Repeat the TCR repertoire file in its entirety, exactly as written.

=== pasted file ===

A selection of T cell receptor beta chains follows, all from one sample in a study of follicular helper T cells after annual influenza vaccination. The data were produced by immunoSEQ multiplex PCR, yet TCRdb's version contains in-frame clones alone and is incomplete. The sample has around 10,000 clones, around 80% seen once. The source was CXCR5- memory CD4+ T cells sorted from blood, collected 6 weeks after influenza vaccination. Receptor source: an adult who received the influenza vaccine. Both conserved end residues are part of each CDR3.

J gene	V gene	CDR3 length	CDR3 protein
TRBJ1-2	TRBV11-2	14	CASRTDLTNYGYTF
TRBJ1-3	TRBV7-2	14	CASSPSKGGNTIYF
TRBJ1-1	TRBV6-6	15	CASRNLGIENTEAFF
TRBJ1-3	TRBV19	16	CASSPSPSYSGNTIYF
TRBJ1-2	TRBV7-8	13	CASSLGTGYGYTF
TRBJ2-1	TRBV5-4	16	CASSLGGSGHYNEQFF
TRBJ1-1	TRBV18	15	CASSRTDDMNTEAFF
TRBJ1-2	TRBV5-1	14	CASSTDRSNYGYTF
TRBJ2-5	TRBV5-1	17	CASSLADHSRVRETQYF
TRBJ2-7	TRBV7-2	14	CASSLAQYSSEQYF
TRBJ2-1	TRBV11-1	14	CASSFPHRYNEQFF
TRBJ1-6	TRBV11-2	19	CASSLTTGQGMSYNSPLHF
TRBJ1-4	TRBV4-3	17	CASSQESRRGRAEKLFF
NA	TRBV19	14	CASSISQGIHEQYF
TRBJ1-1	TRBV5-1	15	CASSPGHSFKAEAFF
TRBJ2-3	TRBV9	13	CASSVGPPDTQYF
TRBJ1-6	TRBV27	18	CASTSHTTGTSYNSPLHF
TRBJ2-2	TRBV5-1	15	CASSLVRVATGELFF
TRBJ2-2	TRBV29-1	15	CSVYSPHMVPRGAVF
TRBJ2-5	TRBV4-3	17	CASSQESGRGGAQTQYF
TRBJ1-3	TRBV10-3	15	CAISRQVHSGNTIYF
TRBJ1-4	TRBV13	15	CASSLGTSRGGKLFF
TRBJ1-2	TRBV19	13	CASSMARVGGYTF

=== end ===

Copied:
A selection of T cell receptor beta chains follows, all from one sample in a study of follicular helper T cells after annual influenza vaccination. The data were produced by immunoSEQ multiplex PCR, yet TCRdb's version contains in-frame clones alone and is incomplete. The sample has around 10,000 clones, around 80% seen once. The source was CXCR5- memory CD4+ T cells sorted from blood, collected 6 weeks after influenza vaccination. Receptor source: an adult who received the influenza vaccine. Both conserved end residues are part of each CDR3.

J gene	V gene	CDR3 length	CDR3 protein
TRBJ1-2	TRBV11-2	14	CASRTDLTNYGYTF
TRBJ1-3	TRBV7-2	14	CASSPSKGGNTIYF
TRBJ1-1	TRBV6-6	15	CASRNLGIENTEAFF
TRBJ1-3	TRBV19	16	CASSPSPSYSGNTIYF
TRBJ1-2	TRBV7-8	13	CASSLGTGYGYTF
TRBJ2-1	TRBV5-4	16	CASSLGGSGHYNEQFF
TRBJ1-1	TRBV18	15	CASSRTDDMNTEAFF
TRBJ1-2	TRBV5-1	14	CASSTDRSNYGYTF
TRBJ2-5	TRBV5-1	17	CASSLADHSRVRETQYF
TRBJ2-7	TRBV7-2	14	CASSLAQYSSEQYF
TRBJ2-1	TRBV11-1	14	CASSFPHRYNEQFF
TRBJ1-6	TRBV11-2	19	CASSLTTGQGMSYNSPLHF
TRBJ1-4	TRBV4-3	17	CASSQESRRGRAEKLFF
NA	TRBV19	14	CASSISQGIHEQYF
TRBJ1-1	TRBV5-1	15	CASSPGHSFKAEAFF
TRBJ2-3	TRBV9	13	CASSVGPPDTQYF
TRBJ1-6	TRBV27	18	CASTSHTTGTSYNSPLHF
TRBJ2-2	TRBV5-1	15	CASSLVRVATGELFF
TRBJ2-2	TRBV29-1	15	CSVYSPHMVPRGAVF
TRBJ2-5	TRBV4-3	17	CASSQESGRGGAQTQYF
TRBJ1-3	TRBV10-3	15	CAISRQVHSGNTIYF
TRBJ1-4	TRBV13	15	CASSLGTSRGGKLFF
TRBJ1-2	TRBV19	13	CASSMARVGGYTF